Alongside the investment we are making in infrastructure we’re also launching a major new public information campaign, “The UK’s new start: let’s get going” to give everyone the facts we need to be ready for January 1 2021. Whether you’re the managing director of a multinational conglomerate or a family business; a UK citizen resident in the EU or planning to work abroad, the new campaign will clearly set out the steps that will help this big change go as smoothly as possible.

A straightforward checker tool at gov.uk/transition will quickly identify the specific steps any business or individual needs to take to be ready, and will allow companies and citizens to sign up for bespoke updates. Taking these steps will equip everyone for this new chapter in our country’s story.

Helping businesses adjust to life outside the EU Customs Union will enable them to more easily access the new opportunities being an independent trading nation will bring, such as those presented by trade deals with the Japan, Australia, New Zealand and other growing Pacific economies as well as deeper ties with North America and the developing world.

We’re negotiating hard, of course, to get the best possible trading relationship with our neighbours in the EU but we won’t back down on the essential principles the country voted for when we chose to leave. We won’t accept control of our laws by the EU or allow our new-found independence to be compromised. Whatever the nature of our trading relationship with the EU we’ll be outside the single market and the customs union – and that means the preparations for new export arrangements and new border processes will be needed whatever the negotiations bring.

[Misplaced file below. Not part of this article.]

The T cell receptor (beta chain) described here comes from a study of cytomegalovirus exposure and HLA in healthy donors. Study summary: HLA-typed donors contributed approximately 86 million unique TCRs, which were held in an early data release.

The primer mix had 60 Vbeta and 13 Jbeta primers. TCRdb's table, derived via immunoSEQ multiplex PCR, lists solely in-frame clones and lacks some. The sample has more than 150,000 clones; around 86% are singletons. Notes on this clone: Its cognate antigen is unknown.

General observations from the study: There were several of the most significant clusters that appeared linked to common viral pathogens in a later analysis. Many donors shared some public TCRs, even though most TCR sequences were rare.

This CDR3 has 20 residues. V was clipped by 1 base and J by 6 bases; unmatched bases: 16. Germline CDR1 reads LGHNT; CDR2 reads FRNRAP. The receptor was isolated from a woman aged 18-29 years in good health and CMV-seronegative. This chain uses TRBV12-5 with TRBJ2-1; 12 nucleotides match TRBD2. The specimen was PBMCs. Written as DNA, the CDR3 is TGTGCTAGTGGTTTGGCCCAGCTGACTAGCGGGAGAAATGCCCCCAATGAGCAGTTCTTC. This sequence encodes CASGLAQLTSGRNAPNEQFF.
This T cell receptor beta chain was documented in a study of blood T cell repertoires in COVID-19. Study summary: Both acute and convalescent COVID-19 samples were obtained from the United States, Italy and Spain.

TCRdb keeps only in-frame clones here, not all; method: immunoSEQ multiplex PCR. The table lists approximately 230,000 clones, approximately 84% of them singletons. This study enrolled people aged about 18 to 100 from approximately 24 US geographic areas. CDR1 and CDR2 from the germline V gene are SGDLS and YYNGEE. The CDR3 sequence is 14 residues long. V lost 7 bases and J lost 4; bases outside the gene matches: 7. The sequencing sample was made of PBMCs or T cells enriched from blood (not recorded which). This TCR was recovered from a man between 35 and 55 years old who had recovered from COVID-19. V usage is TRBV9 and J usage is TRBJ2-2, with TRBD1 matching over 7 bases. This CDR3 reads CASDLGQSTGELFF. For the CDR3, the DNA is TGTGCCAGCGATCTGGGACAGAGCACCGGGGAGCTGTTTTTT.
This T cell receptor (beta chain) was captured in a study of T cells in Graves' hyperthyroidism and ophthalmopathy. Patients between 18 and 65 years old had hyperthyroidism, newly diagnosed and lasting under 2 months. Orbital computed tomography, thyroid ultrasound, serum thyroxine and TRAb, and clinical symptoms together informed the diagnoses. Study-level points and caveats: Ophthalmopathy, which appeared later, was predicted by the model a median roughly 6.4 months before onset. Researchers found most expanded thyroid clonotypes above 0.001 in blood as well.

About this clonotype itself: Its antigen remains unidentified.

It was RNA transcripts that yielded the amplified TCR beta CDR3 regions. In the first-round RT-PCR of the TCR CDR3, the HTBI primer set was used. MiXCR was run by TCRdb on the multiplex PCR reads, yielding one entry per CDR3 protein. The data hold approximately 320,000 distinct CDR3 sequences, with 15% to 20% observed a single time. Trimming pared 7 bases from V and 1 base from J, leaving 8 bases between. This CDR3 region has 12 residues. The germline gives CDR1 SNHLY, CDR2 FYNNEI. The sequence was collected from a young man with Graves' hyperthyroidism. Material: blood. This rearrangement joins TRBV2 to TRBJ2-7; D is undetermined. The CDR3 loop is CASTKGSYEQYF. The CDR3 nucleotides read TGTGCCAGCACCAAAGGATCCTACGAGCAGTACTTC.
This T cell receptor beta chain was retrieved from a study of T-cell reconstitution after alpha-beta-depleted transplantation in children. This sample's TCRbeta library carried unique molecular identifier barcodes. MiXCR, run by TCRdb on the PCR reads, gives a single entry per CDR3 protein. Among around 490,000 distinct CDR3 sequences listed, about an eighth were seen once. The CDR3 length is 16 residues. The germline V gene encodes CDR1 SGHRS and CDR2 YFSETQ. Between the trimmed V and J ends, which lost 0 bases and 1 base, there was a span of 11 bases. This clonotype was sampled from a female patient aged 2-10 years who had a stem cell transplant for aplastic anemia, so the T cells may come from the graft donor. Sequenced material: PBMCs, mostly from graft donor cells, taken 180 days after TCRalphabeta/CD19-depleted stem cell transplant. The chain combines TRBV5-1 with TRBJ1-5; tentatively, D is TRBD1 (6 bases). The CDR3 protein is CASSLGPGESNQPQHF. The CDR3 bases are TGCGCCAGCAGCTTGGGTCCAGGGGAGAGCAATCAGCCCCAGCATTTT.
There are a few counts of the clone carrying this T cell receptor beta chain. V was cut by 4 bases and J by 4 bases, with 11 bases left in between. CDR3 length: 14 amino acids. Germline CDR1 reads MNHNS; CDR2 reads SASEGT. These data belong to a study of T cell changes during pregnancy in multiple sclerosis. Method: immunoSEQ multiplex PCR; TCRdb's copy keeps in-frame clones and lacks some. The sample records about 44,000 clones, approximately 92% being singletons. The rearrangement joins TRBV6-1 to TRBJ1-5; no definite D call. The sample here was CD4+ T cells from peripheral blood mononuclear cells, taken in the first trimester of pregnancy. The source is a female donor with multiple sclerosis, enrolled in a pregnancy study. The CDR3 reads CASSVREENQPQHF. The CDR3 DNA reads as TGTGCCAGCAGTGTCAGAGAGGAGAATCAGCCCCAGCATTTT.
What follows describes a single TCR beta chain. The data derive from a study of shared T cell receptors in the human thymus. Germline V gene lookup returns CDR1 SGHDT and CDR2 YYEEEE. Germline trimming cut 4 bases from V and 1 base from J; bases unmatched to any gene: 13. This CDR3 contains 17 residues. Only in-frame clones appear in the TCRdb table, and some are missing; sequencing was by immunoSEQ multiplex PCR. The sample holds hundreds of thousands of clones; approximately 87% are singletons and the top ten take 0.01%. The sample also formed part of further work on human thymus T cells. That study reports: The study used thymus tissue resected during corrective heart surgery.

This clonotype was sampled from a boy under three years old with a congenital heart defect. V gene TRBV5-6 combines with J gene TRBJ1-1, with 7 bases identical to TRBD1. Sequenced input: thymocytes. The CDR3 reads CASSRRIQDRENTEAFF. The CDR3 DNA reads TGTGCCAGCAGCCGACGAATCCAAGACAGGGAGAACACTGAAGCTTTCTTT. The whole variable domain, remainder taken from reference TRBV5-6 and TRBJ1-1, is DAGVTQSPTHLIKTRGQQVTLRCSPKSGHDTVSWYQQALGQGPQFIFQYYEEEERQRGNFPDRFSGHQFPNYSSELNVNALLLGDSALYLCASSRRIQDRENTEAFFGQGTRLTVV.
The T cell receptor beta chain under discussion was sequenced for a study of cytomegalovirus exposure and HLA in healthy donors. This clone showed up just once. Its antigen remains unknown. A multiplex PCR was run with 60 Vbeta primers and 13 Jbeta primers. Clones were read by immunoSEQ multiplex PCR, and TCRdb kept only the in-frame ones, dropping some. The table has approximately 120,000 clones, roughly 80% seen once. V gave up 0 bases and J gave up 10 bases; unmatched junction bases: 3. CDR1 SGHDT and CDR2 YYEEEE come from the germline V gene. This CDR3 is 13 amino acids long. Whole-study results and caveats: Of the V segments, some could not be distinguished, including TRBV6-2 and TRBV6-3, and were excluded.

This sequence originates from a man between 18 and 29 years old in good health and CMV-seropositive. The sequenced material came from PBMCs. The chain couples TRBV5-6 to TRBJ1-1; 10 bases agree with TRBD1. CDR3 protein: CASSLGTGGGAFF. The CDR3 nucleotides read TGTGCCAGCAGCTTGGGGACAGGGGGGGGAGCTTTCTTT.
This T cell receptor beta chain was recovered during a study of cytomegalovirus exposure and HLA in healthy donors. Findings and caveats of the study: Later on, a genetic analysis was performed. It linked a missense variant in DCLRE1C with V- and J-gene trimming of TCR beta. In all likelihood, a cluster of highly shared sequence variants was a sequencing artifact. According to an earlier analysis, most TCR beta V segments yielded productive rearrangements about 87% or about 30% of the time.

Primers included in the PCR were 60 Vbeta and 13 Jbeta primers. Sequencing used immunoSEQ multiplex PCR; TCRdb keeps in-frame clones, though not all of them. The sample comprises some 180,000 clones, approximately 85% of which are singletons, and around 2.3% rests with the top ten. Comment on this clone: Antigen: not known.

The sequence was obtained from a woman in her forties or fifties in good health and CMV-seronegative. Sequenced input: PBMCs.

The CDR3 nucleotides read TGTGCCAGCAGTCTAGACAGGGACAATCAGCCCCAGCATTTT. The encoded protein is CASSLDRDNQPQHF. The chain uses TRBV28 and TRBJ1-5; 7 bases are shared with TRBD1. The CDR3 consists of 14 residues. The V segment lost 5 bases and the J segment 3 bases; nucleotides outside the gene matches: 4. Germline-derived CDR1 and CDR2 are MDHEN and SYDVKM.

These have been challenging times for our country, but, as the Chancellor reminded us this week, government can help lay the foundations for recovery and future growth. That’s what we’re doing this week as we prepare for our new life fully outside the EU. We’re building the border that allows us to take back control. Let’s get going.

IoD figures on firms' Brexit readiness

Only a quarter of business leaders say their organisations are fully ready for the end of the Brexit transition period, in a new survey from the Institute of Directors published toda

Nearly half of the 978 company directors polled in late June said they weren’t able to prepare right now, with one in seven distracted by coronavirus and almost a third saying they needed the details of any changes to be clear before adjusting. Those in the financial sector were most likely to be ready while manufacturers in particular had more to do. Directors in services felt especially unable to prepare at present, whether due to pressures of the pandemic or because they needed more clarity on changes.